0
Special Feature |

Radiological Case of the Month FREE

John G. Walsh, MB, MRCPCH; Martin J. O'Sullivan, MB, FRCI; C. Anthony Ryan, MB, MRCPCH
[+] Author Affiliations

Section Editor: Beverly P. Wood, MD


Arch Pediatr Adolesc Med. 2001;155(4):523-524. doi:10.1001/archpedi.155.4.523.
Text Size: A A A
Published online

AN INFANT weighing 1530 g and born at 31 weeks' gestation by emergency cesarean delivery was intubated in the delivery room because of respiratory distress. Endotracheal surfactant was administered, and she was transferred to the neonatal intensive care unit. Within an hour, high-frequency oscillation ventilation was started because of difficulty maintaining oxygenation with conventional ventilation. A double-lumen 3F catheter was inserted into an umbilical vein. The baby's clinical condition improved rapidly over the next 2 days, and she was extubated and maintained on continuous positive airway pressure. At age 4 days, she was breathing room air spontaneously.

On day 5, her abdomen was distended, and she developed respiratory distress and was intubated. The umbilical venous catheter (UVC) was removed because of clinical suspicion of necrotizing enterocolitis. A radiograph of the abdomen was obtained (Figure 1). An ultrasound examination of the abdomen showed echolucency in both flanks indicating free fluid. The kidneys were not identified, but the liver and spleen were normal. Pigtail catheters (4F) were inserted by ultrasound guidance into the flank regions bilaterally. Ninety milliliters of opalescent, blood-stained fluid was aspirated, 50 mL from the right flank and 40 mL from the left flank. Contrast medium was injected via the catheters (Figure 2). Ultrasound following this procedure showed normal kidneys. A laparotomy was performed and showed no necrotizing enterocolitis, perforated viscus, or any other intraperitoneal abnormality. The infant recovered, and findings from ultrasound examination of the abdomen prior to discharge on day 53 was normal.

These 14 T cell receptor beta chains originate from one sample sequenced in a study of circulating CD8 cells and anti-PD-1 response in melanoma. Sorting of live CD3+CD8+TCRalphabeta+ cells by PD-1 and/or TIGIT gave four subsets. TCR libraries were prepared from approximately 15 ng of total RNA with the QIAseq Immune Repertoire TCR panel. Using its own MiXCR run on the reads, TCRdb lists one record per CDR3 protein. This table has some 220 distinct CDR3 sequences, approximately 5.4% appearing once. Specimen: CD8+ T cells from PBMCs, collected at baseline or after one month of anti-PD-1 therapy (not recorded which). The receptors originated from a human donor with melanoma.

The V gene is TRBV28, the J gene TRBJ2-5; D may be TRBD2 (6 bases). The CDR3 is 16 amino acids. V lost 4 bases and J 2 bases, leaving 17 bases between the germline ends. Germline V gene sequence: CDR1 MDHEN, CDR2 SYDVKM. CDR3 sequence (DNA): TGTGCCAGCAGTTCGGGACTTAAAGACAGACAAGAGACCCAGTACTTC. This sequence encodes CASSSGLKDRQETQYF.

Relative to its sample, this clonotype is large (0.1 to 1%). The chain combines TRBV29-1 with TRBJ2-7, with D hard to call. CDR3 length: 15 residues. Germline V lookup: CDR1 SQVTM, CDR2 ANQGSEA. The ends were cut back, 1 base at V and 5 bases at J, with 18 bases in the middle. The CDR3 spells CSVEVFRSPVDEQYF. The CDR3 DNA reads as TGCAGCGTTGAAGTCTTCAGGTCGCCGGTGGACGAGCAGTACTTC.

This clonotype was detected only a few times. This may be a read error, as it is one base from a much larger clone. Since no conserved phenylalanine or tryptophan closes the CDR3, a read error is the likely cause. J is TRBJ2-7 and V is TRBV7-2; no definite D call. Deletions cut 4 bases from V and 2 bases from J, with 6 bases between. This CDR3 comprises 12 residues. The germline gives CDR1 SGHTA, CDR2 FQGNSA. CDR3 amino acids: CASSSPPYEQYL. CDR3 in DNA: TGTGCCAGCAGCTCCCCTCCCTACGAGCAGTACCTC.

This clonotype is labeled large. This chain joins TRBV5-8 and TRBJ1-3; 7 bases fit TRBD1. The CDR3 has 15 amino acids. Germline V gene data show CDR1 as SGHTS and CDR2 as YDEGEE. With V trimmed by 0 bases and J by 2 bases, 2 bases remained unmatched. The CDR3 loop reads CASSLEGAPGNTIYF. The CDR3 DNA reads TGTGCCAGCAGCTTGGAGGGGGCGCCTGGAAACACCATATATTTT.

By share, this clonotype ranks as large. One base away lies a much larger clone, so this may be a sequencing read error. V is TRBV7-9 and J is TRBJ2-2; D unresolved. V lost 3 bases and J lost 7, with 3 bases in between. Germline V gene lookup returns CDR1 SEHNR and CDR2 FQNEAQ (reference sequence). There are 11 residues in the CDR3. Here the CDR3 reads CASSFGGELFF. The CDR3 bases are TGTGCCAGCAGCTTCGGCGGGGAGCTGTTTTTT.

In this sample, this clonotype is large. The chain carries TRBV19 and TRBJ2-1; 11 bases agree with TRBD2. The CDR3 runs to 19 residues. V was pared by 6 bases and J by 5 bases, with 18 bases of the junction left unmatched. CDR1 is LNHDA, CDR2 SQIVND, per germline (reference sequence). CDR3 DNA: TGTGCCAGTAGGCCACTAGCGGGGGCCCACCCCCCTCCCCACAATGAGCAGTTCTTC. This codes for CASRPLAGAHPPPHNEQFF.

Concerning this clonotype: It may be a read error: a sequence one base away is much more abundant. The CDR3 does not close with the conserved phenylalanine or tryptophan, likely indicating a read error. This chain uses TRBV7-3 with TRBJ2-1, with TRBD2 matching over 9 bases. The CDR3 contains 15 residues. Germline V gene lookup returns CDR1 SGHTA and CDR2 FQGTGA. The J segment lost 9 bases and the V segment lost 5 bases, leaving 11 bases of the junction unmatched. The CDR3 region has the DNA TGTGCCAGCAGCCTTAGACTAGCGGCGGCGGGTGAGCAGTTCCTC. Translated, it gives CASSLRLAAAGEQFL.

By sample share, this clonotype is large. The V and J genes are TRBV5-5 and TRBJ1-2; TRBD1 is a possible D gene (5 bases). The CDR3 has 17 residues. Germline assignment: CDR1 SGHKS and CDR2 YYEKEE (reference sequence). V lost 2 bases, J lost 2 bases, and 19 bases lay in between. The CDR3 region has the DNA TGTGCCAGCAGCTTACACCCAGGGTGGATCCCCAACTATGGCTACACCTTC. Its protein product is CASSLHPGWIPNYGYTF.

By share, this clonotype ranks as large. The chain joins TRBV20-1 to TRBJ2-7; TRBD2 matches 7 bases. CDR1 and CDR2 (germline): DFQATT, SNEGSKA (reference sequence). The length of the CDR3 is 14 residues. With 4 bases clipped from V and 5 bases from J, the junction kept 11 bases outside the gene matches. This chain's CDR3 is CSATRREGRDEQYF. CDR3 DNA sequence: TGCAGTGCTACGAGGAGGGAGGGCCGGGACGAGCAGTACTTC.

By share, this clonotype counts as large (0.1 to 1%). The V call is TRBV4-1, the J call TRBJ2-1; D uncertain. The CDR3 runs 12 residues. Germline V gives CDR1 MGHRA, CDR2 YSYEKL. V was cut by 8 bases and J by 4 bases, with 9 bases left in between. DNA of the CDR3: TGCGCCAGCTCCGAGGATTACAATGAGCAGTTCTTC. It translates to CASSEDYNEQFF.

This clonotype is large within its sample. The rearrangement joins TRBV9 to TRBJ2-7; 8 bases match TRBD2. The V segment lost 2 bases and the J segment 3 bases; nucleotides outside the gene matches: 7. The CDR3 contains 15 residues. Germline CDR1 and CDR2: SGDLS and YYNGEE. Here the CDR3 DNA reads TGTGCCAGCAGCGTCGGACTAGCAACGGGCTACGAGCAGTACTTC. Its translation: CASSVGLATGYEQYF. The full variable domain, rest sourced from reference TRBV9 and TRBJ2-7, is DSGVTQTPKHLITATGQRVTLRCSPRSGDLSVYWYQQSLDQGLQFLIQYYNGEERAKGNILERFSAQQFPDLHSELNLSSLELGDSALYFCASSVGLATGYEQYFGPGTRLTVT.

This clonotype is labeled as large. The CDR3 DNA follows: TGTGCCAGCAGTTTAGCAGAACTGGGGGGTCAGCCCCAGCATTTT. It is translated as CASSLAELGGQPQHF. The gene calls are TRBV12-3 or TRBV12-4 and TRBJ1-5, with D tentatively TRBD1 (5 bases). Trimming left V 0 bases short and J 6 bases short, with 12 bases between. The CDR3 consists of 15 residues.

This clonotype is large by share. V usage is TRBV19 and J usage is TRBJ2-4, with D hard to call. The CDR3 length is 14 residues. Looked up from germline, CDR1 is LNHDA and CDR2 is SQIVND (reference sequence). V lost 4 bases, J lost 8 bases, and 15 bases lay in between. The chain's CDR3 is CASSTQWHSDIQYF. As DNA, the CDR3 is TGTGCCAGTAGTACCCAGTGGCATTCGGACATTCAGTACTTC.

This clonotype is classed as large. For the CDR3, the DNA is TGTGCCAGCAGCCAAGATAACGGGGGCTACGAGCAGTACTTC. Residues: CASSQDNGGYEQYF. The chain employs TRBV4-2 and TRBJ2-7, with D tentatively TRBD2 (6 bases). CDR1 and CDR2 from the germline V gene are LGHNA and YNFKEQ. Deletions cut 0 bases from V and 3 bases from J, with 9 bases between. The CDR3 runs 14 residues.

Tables

References

Correspondence

CME
Meets CME requirements for:
Browse CME for all U.S. States
Accreditation Information
The American Medical Association is accredited by the Accreditation Council for Continuing Medical Education to provide continuing medical education for physicians. The AMA designates this journal-based CME activity for a maximum of 1 AMA PRA Category 1 CreditTM per course. Physicians should claim only the credit commensurate with the extent of their participation in the activity. Physicians who complete the CME course and score at least 80% correct on the quiz are eligible for AMA PRA Category 1 CreditTM.
Note: You must get at least of the answers correct to pass this quiz.
You have not filled in all the answers to complete this quiz
The following questions were not answered:
Sorry, you have unsuccessfully completed this CME quiz with a score of
The following questions were not answered correctly:
Commitment to Change (optional):
Indicate what change(s) you will implement in your practice, if any, based on this CME course.
Your quiz results:
The filled radio buttons indicate your responses. The preferred responses are highlighted
For CME Course: A Proposed Model for Initial Assessment and Management of Acute Heart Failure Syndromes
Indicate what changes(s) you will implement in your practice, if any, based on this CME course.
NOTE:
Citing articles are presented as examples only. In non-demo SCM6 implementation, integration with CrossRef’s "Cited By" API will populate this tab (http://www.crossref.org/citedby.html).
Submit a Comment

Multimedia

Some tools below are only available to our subscribers or users with an online account.

Related Content

Customize your page view by dragging & repositioning the boxes below.

Articles Related By Topic
Related Topics
PubMed Articles
JAMAevidence.com

The Rational Clinical Examination
Evidence Summary and Review 2

The Rational Clinical Examination
Detecting Pleural Effusion by Chest Radiograph